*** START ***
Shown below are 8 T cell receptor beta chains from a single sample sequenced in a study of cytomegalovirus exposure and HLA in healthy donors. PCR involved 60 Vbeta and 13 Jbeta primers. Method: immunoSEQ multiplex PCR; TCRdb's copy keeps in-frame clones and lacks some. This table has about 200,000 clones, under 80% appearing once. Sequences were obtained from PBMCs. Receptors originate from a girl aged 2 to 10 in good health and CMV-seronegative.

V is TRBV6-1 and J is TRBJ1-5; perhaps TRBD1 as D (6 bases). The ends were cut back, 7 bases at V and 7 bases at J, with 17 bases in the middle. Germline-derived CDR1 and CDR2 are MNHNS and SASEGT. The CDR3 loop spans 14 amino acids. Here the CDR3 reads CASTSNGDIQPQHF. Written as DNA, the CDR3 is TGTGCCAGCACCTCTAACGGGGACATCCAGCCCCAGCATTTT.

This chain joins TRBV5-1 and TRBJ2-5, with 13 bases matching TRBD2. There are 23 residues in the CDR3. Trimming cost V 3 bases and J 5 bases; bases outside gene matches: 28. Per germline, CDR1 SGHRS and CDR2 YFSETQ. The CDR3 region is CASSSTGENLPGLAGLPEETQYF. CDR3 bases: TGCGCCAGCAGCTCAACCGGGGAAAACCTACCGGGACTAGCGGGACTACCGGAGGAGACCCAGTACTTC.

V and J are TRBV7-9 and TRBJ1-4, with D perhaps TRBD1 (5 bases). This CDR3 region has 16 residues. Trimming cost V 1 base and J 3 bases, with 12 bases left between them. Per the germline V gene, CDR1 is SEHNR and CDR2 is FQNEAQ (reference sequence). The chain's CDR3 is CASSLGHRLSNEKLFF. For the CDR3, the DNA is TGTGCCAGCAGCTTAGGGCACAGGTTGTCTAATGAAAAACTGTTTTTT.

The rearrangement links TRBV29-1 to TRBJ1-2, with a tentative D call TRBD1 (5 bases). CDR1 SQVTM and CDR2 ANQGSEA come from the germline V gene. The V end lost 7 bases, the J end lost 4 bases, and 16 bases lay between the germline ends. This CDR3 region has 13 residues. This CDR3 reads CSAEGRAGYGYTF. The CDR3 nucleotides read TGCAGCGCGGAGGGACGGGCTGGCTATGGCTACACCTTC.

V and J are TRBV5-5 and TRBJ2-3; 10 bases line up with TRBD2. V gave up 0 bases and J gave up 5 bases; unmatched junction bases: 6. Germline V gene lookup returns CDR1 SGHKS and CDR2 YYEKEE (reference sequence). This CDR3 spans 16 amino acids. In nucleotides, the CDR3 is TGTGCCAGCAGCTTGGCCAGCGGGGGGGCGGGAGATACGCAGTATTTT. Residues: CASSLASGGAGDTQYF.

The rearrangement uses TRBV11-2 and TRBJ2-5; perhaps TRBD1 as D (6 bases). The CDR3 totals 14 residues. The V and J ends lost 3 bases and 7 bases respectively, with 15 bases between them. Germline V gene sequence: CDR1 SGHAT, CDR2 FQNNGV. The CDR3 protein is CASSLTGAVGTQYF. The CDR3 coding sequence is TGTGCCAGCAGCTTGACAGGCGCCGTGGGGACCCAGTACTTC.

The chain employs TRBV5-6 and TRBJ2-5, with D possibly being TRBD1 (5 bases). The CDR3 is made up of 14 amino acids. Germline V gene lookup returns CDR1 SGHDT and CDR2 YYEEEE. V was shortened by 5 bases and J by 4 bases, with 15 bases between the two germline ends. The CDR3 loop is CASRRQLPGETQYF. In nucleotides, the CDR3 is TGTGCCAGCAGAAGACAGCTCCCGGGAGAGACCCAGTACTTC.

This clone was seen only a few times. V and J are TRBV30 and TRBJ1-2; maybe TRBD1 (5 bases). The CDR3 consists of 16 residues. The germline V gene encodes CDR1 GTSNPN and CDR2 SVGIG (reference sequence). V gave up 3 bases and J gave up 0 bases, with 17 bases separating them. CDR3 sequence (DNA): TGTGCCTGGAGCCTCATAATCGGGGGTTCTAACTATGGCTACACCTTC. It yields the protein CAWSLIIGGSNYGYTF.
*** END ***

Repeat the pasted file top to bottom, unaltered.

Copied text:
Shown below are 8 T cell receptor beta chains from a single sample sequenced in a study of cytomegalovirus exposure and HLA in healthy donors. PCR involved 60 Vbeta and 13 Jbeta primers. Method: immunoSEQ multiplex PCR; TCRdb's copy keeps in-frame clones and lacks some. This table has about 200,000 clones, under 80% appearing once. Sequences were obtained from PBMCs. Receptors originate from a girl aged 2 to 10 in good health and CMV-seronegative.

V is TRBV6-1 and J is TRBJ1-5; perhaps TRBD1 as D (6 bases). The ends were cut back, 7 bases at V and 7 bases at J, with 17 bases in the middle. Germline-derived CDR1 and CDR2 are MNHNS and SASEGT. The CDR3 loop spans 14 amino acids. Here the CDR3 reads CASTSNGDIQPQHF. Written as DNA, the CDR3 is TGTGCCAGCACCTCTAACGGGGACATCCAGCCCCAGCATTTT.

This chain joins TRBV5-1 and TRBJ2-5, with 13 bases matching TRBD2. There are 23 residues in the CDR3. Trimming cost V 3 bases and J 5 bases; bases outside gene matches: 28. Per germline, CDR1 SGHRS and CDR2 YFSETQ. The CDR3 region is CASSSTGENLPGLAGLPEETQYF. CDR3 bases: TGCGCCAGCAGCTCAACCGGGGAAAACCTACCGGGACTAGCGGGACTACCGGAGGAGACCCAGTACTTC.

V and J are TRBV7-9 and TRBJ1-4, with D perhaps TRBD1 (5 bases). This CDR3 region has 16 residues. Trimming cost V 1 base and J 3 bases, with 12 bases left between them. Per the germline V gene, CDR1 is SEHNR and CDR2 is FQNEAQ (reference sequence). The chain's CDR3 is CASSLGHRLSNEKLFF. For the CDR3, the DNA is TGTGCCAGCAGCTTAGGGCACAGGTTGTCTAATGAAAAACTGTTTTTT.

The rearrangement links TRBV29-1 to TRBJ1-2, with a tentative D call TRBD1 (5 bases). CDR1 SQVTM and CDR2 ANQGSEA come from the germline V gene. The V end lost 7 bases, the J end lost 4 bases, and 16 bases lay between the germline ends. This CDR3 region has 13 residues. This CDR3 reads CSAEGRAGYGYTF. The CDR3 nucleotides read TGCAGCGCGGAGGGACGGGCTGGCTATGGCTACACCTTC.

V and J are TRBV5-5 and TRBJ2-3; 10 bases line up with TRBD2. V gave up 0 bases and J gave up 5 bases; unmatched junction bases: 6. Germline V gene lookup returns CDR1 SGHKS and CDR2 YYEKEE (reference sequence). This CDR3 spans 16 amino acids. In nucleotides, the CDR3 is TGTGCCAGCAGCTTGGCCAGCGGGGGGGCGGGAGATACGCAGTATTTT. Residues: CASSLASGGAGDTQYF.

The rearrangement uses TRBV11-2 and TRBJ2-5; perhaps TRBD1 as D (6 bases). The CDR3 totals 14 residues. The V and J ends lost 3 bases and 7 bases respectively, with 15 bases between them. Germline V gene sequence: CDR1 SGHAT, CDR2 FQNNGV. The CDR3 protein is CASSLTGAVGTQYF. The CDR3 coding sequence is TGTGCCAGCAGCTTGACAGGCGCCGTGGGGACCCAGTACTTC.

The chain employs TRBV5-6 and TRBJ2-5, with D possibly being TRBD1 (5 bases). The CDR3 is made up of 14 amino acids. Germline V gene lookup returns CDR1 SGHDT and CDR2 YYEEEE. V was shortened by 5 bases and J by 4 bases, with 15 bases between the two germline ends. The CDR3 loop is CASRRQLPGETQYF. In nucleotides, the CDR3 is TGTGCCAGCAGAAGACAGCTCCCGGGAGAGACCCAGTACTTC.

This clone was seen only a few times. V and J are TRBV30 and TRBJ1-2; maybe TRBD1 (5 bases). The CDR3 consists of 16 residues. The germline V gene encodes CDR1 GTSNPN and CDR2 SVGIG (reference sequence). V gave up 3 bases and J gave up 0 bases, with 17 bases separating them. CDR3 sequence (DNA): TGTGCCTGGAGCCTCATAATCGGGGGTTCTAACTATGGCTACACCTTC. It yields the protein CAWSLIIGGSNYGYTF.